Other formats

    TEI XML file   ePub eBook file  


    mail icontwitter iconBlogspot iconrss icon

The New Zealand Railways Magazine, Volume 15, Issue 1 (April 1, 1940)

In the Unknown Forest

In the Unknown Forest.

Into the bush again; now it was unbroken, primeval. Kauri trees linked branches overhead, some of them looking like grey cliffs, so enormous were their straight boles rising without a branch for fifty feet or more. The
A view of the Pelorus River, Nelson. (E. D. Burt, photo.).

A view of the Pelorus River, Nelson. (E. D. Burt, photo.).

page break rata and puriri uplifted immense heads of thick branches and dusky foliage; the ponga fern trees spread their wide feathery canopies; and an intricacy of vine and creeper tied loops about everything like forest imps bent on preventing human intrusion into their secrecies. Here it was that our adventurer discovered the New Zealand supplejack and bush-lawyer. He sweated like a bushfeller as he slashed and hacked away with sword in one hand and Wild West bowie-knife in the other.

“Take it easy, Mister,” said Jackson. “You'll knock up, and we'll have to carry you.”

“I'll have to be a very dead man, sir, before you put me on a bush stretcher,” said Von Tempsky, laughing. “I'm enjoying this; it's glorious! Everyone of these tanglefoots is a Maori to me. Off mit his head.”

The light faded in the bushy depths, where the human pigmies were struggling along like so many insects in high grass. Presently it began to rain. The country grew wilder. The small gullies that gave trouble out of all proportion to their size became deeper and steeper; they were ravines now, and the heavily laden Rangers made heavy work of it, clambering down into and out of the jungle-wooded depths. The clouds hung low on the ranges; the ground was more and more uncertain. All around became a dim chaos of tree-trunks and branches and dark-leaf curtains.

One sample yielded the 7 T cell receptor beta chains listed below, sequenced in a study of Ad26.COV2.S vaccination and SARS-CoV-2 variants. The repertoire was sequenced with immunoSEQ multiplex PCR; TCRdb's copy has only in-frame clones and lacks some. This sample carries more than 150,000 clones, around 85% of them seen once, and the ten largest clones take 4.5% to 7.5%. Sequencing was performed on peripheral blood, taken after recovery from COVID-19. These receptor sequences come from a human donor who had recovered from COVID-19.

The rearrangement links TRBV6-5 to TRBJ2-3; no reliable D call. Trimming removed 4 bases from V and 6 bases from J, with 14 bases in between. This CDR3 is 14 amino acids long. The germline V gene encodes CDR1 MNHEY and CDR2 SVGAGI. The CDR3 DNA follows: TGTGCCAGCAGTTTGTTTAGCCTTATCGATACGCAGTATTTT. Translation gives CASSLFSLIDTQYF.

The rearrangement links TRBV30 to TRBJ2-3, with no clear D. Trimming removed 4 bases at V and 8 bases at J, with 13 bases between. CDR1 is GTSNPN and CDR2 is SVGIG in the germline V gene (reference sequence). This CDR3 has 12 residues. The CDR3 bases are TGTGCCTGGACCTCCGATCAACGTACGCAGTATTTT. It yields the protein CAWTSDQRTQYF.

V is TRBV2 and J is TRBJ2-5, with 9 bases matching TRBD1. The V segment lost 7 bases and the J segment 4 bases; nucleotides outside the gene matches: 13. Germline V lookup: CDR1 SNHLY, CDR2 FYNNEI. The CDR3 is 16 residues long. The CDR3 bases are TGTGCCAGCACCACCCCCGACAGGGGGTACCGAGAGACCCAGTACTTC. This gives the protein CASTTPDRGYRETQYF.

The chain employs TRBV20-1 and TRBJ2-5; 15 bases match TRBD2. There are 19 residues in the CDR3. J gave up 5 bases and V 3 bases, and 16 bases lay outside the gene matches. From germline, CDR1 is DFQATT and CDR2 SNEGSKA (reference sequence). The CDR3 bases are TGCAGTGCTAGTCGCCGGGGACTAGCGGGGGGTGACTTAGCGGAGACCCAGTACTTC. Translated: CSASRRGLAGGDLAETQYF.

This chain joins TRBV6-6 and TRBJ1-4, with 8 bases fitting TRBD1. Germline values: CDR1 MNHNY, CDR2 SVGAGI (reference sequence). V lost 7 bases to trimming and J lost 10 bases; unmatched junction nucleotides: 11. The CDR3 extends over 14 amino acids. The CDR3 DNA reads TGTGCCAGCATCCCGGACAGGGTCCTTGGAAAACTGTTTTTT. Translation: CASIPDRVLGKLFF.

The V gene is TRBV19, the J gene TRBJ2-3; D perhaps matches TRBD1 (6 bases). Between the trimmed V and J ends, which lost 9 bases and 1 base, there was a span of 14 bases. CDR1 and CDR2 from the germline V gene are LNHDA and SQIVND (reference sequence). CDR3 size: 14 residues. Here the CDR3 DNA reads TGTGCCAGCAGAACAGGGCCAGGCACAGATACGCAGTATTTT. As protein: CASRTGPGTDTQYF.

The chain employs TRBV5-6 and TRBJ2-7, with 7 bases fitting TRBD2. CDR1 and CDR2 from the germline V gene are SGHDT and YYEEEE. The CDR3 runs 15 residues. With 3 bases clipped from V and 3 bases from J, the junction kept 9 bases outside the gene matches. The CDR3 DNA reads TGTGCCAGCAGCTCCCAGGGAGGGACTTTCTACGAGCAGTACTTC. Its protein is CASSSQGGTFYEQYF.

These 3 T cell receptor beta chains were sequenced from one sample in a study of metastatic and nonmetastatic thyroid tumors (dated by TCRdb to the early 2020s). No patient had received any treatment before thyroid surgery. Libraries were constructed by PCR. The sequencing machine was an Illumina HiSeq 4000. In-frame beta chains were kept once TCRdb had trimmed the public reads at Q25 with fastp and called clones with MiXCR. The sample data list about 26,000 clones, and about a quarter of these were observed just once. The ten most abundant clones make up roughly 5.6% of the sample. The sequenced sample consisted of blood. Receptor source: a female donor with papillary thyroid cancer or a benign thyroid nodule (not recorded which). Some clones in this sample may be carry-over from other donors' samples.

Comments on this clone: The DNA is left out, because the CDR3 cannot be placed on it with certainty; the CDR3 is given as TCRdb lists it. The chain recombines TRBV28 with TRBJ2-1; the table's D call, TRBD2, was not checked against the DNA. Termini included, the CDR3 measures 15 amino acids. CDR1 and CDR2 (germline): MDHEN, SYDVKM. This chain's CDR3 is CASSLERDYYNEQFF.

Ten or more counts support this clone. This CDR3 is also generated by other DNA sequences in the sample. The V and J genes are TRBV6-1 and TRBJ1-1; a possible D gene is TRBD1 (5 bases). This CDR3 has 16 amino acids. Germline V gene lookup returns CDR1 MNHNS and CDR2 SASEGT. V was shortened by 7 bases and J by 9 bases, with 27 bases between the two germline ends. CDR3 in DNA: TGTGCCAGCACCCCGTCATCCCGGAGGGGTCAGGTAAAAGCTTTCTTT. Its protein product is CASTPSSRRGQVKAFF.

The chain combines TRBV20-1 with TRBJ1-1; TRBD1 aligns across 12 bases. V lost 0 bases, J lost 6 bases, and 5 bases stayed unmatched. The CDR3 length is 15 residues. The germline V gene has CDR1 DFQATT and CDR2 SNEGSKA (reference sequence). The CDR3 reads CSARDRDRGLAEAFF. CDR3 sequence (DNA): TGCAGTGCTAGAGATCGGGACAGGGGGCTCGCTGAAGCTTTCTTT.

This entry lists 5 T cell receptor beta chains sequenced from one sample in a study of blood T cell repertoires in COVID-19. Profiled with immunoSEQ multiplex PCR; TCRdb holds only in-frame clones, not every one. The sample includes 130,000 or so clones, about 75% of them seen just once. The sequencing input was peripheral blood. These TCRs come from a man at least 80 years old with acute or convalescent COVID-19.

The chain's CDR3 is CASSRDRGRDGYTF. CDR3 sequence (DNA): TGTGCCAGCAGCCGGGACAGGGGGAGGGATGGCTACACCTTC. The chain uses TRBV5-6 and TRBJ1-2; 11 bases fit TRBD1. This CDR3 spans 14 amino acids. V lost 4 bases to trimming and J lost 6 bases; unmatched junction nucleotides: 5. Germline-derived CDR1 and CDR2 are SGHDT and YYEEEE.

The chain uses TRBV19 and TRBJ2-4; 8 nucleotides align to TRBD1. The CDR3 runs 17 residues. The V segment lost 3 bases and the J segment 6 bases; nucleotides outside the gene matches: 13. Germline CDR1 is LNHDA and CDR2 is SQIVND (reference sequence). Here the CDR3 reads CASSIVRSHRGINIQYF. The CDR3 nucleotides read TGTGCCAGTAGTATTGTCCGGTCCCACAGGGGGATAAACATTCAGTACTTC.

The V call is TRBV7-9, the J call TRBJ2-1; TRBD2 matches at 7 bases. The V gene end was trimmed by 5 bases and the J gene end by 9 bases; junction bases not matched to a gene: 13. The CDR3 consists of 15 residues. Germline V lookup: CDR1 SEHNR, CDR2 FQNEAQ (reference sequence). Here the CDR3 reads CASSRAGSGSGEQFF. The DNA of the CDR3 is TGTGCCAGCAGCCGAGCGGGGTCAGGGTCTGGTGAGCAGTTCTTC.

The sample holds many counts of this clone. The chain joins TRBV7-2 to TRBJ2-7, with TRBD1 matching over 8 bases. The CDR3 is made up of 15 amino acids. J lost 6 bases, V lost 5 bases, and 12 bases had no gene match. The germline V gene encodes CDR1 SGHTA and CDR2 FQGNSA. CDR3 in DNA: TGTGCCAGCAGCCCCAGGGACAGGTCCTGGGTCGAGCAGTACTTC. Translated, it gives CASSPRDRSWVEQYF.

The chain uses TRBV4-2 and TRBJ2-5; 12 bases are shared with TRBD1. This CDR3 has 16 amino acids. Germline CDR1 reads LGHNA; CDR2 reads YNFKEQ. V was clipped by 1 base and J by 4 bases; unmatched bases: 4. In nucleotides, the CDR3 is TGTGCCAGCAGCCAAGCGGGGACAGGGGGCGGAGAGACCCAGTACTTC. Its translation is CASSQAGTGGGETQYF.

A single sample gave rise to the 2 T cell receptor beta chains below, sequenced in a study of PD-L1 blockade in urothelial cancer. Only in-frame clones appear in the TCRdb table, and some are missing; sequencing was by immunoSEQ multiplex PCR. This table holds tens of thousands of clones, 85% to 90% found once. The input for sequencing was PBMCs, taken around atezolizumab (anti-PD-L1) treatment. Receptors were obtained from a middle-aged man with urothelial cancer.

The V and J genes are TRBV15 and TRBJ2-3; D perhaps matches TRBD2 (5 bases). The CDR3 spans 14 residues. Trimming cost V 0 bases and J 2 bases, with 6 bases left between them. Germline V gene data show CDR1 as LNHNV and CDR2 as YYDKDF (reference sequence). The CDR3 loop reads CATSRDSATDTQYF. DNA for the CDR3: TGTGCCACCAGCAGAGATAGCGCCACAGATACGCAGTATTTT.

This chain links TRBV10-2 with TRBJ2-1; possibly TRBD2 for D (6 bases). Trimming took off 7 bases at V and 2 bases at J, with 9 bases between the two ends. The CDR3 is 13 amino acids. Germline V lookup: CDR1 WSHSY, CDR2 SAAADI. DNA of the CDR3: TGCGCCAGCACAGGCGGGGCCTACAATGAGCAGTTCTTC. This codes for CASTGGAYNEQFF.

“Enough for to-day,” said Jackson. “We'll get some water and then camp.” A gleam of a half-hidden stream and the murmur of a waterfall in a gully were welcome to the tired thirsty men.

The Rangers descended to the creek, and drank their fill of the water; filled too the billies—they called them quart-pots in those days—and encamped on a narrow bit of level ground on the other side of the brook. But no camp-fires were lit. This was enemy country. Each man looked to himself, chose his tree, unrolled his blankets, and tucked himself into them.

Jackson and Hay stationed sentries for the first watch of the night; they were to be relieved every two hours.

Von Tempsky and the two officers made their night quarters underneath a big rata with a root-buttressed hollow where some old boar had made its lair. The Rangers ate some army biscuit and the remains of their lunch sandwiches. No hot drink for them, but at any rate they could smoke, and with his pipe going well the “paper-man,” as Jackson and Hay called their companion, felt quite comfortable and sleepy.

Von Tempsky remarked on the safety and comfort of the New Zealand bush as a camping-ground.

“Now, if we were in America or Australia,” he said, “we'd have beaten all about these ferns and bushes and hollow trees for snakes. It's as much as your life is worth to lie down there without clearing the ground first. And even then you'd as likely as not find a poisonous bedmate in the blankets with you in the morning.”

A rainy night, and no fire. But the Rangers slept well.

* * *

Next day was colder and wetter. The little corps penetrated far into the trackless forest. Dark gorges of the wildest character, with veils of mist trailing along the precipice sides, opened up at their feet. No Maori trails there. About four o'clock in the afternoon Jackson halted for the night. Thoroughly drenched, the men built rough shelters of ponga fern-trees and nikau palm leaves and requested permission to light fires to dry their clothes to some extent and warm themselves.

Jackson, Hay and Von Tempsky held a little council of war. It was decided that fires might be lit as soon as darkness had set in fully. They were, however, to be extinguished two hours before daylight.

Von Tempsky and his friends stretched their feet towards their own small blaze, and contemplated through their tobacco smoke the camp scene before them—a perfect picture of a brigand band's bivouac — and the prospect of dry socks in the morning. The rough huts or wharau, run up in a few minutes, kept out the rain quite well; the long leaves of the nikau are the readiest and best of bush-roof material. So all were in comparative comfort that night on the scouting trail—all except the sentries during their hours on watch. But, as Jackson remarked, eight shillings a day and the honour of being a Forest Ranger must be paid for in some way.

A scene in the Buller Gorge.(E. D. Burt, photo.).

A scene in the Buller Gorge.(E. D. Burt, photo.).

page 40
See New Zealand By Train and Railway Road Services

See New Zealand By Train and Railway Road Services